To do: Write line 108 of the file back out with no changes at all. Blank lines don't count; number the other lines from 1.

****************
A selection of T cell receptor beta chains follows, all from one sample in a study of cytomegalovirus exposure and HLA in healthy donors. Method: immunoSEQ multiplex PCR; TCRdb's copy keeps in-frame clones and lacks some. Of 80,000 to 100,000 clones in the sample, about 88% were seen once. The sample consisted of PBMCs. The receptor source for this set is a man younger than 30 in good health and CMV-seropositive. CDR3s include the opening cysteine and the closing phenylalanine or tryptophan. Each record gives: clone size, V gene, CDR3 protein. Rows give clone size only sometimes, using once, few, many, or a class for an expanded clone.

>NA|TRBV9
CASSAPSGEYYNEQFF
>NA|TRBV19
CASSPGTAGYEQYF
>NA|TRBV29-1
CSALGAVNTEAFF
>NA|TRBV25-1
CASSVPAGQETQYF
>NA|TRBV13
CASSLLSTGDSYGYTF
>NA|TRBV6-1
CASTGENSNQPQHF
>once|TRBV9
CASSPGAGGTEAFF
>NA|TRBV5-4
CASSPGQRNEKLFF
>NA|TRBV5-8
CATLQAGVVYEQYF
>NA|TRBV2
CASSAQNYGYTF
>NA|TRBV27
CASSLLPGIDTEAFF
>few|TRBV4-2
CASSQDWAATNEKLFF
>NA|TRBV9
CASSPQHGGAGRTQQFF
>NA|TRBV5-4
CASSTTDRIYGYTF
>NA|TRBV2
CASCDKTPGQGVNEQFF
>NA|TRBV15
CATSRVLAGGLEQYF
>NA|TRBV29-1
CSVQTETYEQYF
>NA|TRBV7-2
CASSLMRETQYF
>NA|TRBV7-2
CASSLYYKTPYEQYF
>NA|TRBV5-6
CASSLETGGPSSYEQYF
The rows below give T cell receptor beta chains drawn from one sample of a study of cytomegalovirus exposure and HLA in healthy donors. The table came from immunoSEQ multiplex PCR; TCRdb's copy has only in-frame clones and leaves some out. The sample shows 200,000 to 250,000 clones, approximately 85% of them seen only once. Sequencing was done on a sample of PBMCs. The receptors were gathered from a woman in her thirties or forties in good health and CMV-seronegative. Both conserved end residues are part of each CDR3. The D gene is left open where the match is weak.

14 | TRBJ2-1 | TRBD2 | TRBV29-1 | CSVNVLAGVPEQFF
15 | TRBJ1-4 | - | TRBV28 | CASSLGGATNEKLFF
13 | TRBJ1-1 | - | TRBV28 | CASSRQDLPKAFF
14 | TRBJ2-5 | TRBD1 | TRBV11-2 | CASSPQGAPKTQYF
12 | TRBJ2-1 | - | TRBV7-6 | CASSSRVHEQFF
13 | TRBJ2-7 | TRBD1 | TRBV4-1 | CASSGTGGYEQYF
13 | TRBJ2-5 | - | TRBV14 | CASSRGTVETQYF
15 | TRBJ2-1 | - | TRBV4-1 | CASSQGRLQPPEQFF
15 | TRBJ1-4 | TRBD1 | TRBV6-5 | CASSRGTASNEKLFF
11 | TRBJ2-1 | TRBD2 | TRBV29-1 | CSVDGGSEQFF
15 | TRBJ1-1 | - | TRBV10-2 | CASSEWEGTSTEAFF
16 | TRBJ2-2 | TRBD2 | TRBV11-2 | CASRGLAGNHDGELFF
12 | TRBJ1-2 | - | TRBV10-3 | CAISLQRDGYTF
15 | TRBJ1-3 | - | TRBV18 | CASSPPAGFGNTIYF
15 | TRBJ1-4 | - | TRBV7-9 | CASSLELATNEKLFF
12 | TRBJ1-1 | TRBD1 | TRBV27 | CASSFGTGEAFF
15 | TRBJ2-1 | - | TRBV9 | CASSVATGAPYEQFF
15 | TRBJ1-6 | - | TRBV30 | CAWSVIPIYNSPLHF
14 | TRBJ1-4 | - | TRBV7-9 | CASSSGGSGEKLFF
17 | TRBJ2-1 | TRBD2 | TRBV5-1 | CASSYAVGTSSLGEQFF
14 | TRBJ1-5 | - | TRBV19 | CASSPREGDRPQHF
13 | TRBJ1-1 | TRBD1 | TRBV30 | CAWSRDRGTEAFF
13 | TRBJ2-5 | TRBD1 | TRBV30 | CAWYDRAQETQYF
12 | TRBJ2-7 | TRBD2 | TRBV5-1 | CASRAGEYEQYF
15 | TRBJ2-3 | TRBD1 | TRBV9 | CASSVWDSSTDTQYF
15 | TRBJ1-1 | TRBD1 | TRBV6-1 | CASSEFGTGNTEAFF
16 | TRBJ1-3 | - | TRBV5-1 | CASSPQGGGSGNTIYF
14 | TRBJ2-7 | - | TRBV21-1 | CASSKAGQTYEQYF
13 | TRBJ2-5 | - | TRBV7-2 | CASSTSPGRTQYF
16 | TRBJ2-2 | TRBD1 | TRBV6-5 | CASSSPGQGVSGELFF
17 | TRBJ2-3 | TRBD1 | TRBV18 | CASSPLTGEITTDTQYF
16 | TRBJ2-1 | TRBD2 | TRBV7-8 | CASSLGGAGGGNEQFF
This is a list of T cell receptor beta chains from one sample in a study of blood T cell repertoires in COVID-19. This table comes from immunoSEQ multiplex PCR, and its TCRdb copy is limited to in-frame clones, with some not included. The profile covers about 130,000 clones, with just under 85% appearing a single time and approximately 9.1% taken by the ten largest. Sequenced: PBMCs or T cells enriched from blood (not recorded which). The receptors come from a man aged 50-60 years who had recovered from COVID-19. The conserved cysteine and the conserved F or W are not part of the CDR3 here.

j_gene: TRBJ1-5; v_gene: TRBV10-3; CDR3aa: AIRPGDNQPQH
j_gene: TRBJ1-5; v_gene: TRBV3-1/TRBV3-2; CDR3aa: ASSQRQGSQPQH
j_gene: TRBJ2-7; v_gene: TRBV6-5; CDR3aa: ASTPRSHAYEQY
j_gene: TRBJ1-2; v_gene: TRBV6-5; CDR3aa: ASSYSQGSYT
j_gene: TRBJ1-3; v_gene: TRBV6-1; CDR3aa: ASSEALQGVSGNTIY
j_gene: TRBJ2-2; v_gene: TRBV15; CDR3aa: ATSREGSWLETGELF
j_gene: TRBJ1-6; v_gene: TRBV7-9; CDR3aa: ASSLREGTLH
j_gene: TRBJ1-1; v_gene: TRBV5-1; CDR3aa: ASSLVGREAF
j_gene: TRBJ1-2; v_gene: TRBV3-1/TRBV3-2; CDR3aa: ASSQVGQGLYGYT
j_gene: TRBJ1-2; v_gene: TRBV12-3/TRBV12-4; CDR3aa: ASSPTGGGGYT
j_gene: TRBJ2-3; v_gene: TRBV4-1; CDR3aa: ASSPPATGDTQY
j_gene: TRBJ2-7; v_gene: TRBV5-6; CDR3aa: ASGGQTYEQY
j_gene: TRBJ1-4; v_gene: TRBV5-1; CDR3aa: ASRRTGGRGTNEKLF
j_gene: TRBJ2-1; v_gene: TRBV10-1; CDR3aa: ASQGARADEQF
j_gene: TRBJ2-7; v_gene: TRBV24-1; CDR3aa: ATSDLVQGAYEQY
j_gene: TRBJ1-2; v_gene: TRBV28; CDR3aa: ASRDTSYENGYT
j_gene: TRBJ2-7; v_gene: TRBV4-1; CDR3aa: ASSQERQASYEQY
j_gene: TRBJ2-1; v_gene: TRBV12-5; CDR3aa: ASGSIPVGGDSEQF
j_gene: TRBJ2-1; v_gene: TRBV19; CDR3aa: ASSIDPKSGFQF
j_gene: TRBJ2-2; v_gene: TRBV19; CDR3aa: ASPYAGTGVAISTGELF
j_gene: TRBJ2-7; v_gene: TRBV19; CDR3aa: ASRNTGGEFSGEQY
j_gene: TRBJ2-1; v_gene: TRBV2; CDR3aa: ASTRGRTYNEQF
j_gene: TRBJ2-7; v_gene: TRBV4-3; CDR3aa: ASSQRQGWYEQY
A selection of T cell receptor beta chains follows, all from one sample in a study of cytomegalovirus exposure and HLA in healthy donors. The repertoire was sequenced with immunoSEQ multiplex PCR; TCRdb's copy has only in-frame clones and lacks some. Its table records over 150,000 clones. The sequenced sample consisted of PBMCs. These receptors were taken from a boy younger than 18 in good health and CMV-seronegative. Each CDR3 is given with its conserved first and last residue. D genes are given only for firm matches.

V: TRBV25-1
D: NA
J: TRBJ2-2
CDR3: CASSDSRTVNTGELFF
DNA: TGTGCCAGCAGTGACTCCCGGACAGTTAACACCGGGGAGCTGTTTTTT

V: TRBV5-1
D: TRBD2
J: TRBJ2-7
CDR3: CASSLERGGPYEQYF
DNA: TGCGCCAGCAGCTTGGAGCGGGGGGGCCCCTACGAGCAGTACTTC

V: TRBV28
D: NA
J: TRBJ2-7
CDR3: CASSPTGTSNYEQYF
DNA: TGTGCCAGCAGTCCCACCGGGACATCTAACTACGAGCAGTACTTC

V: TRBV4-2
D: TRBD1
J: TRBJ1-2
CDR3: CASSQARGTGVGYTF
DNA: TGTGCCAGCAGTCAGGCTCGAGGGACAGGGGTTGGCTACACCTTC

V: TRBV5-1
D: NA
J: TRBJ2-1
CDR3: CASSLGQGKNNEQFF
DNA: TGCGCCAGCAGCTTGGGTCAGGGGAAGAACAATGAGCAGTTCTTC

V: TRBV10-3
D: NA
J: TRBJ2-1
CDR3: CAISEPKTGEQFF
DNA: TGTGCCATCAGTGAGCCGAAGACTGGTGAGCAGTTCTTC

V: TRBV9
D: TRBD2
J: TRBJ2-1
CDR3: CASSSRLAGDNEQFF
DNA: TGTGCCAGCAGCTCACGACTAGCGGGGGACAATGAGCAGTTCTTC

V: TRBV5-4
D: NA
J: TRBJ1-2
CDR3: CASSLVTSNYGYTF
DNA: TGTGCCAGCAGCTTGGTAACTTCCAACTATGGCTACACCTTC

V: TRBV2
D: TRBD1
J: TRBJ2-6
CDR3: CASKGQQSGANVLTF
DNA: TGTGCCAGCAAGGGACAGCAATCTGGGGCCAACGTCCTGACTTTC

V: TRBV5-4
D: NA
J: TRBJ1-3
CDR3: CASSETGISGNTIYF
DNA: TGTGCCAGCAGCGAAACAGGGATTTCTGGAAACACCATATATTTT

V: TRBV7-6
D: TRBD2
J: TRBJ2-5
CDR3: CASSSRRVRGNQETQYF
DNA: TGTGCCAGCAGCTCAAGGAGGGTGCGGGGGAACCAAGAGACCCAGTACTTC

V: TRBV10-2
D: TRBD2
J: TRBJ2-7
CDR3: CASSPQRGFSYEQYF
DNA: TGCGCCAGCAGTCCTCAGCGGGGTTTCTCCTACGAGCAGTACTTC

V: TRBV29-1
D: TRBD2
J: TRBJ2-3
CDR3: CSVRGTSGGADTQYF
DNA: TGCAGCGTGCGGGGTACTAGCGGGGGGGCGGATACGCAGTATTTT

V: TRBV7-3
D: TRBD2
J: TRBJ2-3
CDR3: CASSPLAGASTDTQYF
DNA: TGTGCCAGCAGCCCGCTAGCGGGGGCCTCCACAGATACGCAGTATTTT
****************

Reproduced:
CDR3: CASSLERGGPYEQYF